Pochampally village in Telangana has been selected as one of the best Tourism Villages by the United Nations World Tourism Organisation (UNWTO).
- The Best Tourism Villages by UNWTO Pilot initiative aims to award those villages which are outstanding examples of rural destinations and showcase good practises in line with its specified nine evaluation areas.
- The Tourism Villages is a global initiative to highlight those villages where tourism preserves cultures and traditions, celebrates diversity, provides opportunities and safeguards biodiversity.
- It also aims to support villages to enhance their rural tourism potential through training and access to opportunities for improvement.
- Pochampally village in Telangana was selected as one of the Best Tourism Villages by the United Nations World Tourism Organisation. Recent UNESCO heritage tag for Ramappa Temple and now the Best Tourism Village Award to Pochampally will significantly boost tourism in Telangana.
- The Ministry of Tourism recommended three villages for the UNWTO Best Tourism Village entry from India. These were Kongthong in Meghalaya, Ladhpura Khas, Madhya Pradesh and Pochampally in Telangana.
- Pochampally, was awarded as one of the best Tourism Villages by UNWTO.
Back to Basics
- Pochampally in Nalgonda district is often referred to as the silk city of India for the exquisite sarees that are woven through a unique style called Ikat.
- This style, Pochampally Ikat, received a Geographical Indicator (GI Status) in 2004.
- Pochampally’s unique weaving styles and patterns received special focus through Prime Minister Narendra Modi’s mantra of Vocal 4 Local as a part of Aatma Nirbhar Bharat.
- Pochampally is also known as Bhoodan Pochampally to commemorate the Bhoodan Movement that was launched by Acharya Vinobha Bhave from this village on April 18th, 1951. Currently a two-room Vinobha Bhave Mandir exists within the village which was earlier the place where he resided during his visit to the village.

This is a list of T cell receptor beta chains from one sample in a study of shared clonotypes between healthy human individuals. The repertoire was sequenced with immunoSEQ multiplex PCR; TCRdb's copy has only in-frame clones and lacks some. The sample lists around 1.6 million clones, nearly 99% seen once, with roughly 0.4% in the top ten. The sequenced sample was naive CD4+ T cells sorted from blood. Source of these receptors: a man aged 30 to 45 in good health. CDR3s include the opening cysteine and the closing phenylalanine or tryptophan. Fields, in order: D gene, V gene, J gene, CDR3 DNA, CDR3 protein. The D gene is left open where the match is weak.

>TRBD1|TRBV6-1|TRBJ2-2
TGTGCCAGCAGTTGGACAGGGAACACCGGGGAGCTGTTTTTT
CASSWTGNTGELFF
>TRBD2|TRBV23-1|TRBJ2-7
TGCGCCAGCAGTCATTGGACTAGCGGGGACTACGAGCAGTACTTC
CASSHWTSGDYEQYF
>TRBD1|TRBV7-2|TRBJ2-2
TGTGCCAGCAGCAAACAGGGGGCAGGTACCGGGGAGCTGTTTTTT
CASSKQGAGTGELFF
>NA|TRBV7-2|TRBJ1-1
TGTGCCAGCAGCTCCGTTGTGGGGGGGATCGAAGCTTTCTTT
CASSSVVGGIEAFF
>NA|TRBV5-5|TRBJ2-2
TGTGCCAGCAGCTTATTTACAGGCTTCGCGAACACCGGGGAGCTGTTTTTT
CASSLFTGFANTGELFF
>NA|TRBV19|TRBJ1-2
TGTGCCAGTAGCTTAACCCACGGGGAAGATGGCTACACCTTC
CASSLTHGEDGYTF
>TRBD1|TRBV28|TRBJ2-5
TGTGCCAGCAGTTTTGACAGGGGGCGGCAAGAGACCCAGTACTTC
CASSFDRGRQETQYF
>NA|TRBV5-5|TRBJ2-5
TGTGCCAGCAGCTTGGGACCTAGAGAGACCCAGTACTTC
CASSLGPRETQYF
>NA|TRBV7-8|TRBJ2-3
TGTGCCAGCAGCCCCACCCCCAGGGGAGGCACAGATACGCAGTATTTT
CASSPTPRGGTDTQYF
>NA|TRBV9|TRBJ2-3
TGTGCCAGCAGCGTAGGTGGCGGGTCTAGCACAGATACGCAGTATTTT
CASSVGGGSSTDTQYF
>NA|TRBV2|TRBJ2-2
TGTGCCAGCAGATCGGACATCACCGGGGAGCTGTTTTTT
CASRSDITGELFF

- Ikat is a method for colouring fabric in patterns by resist dyeing.
- Ikat is a Malaysian, Indonesian word which means “Tie and Dye”.
- Ikat is believed to have its origin in South East Asia, South America and West Africa.
- It’s an ancient art that was derived from the Malay word, ‘Mengikat’ which means to tie.
- It involves the process of wrapping (or tying) and dyeing sections of bundled yarn to a predetermined colour pattern before they are woven.
- It is often only two colours: the colour of the yarn and the colour of the dye.
- A characteristic feature of ikat textiles is an apparent “blurriness” to the design.
- The blurriness is a result of the extreme difficulty the weaver has lining up the dyed yarns so that the pattern comes out perfectly in the finished cloth.
- The Bhoodan movement (Land Gift movement), also known as the Bloodless Revolution, was a voluntary land reform movement in India.
- It was initiated by Gandhian Vinoba Bhave in 1951 at Pochampally village.
- Aim: to persuade wealthy landowners to voluntarily give a percentage of their land to landless people.
- Bhave was influenced by Mahatma Gandhi’s Sarvodaya movement and Gram Swarajya.
- The movement aims to bring about a social order based on equality of opportunities by ensuring balanced economic distribution. Decentralisation of economic holdings and powers by assuring that everybody should have a right on land and property.
- Later, the movement took shape of a law called the Bhoodan Act. The government took the charge of distributing land from the land bank.
- The movement later transformed into Gramdan (village in gift) movement.
- Under this movement, whole or a major part of a village land was donated by not less than 75 per cent of the residents for equal distribution among all village residents.
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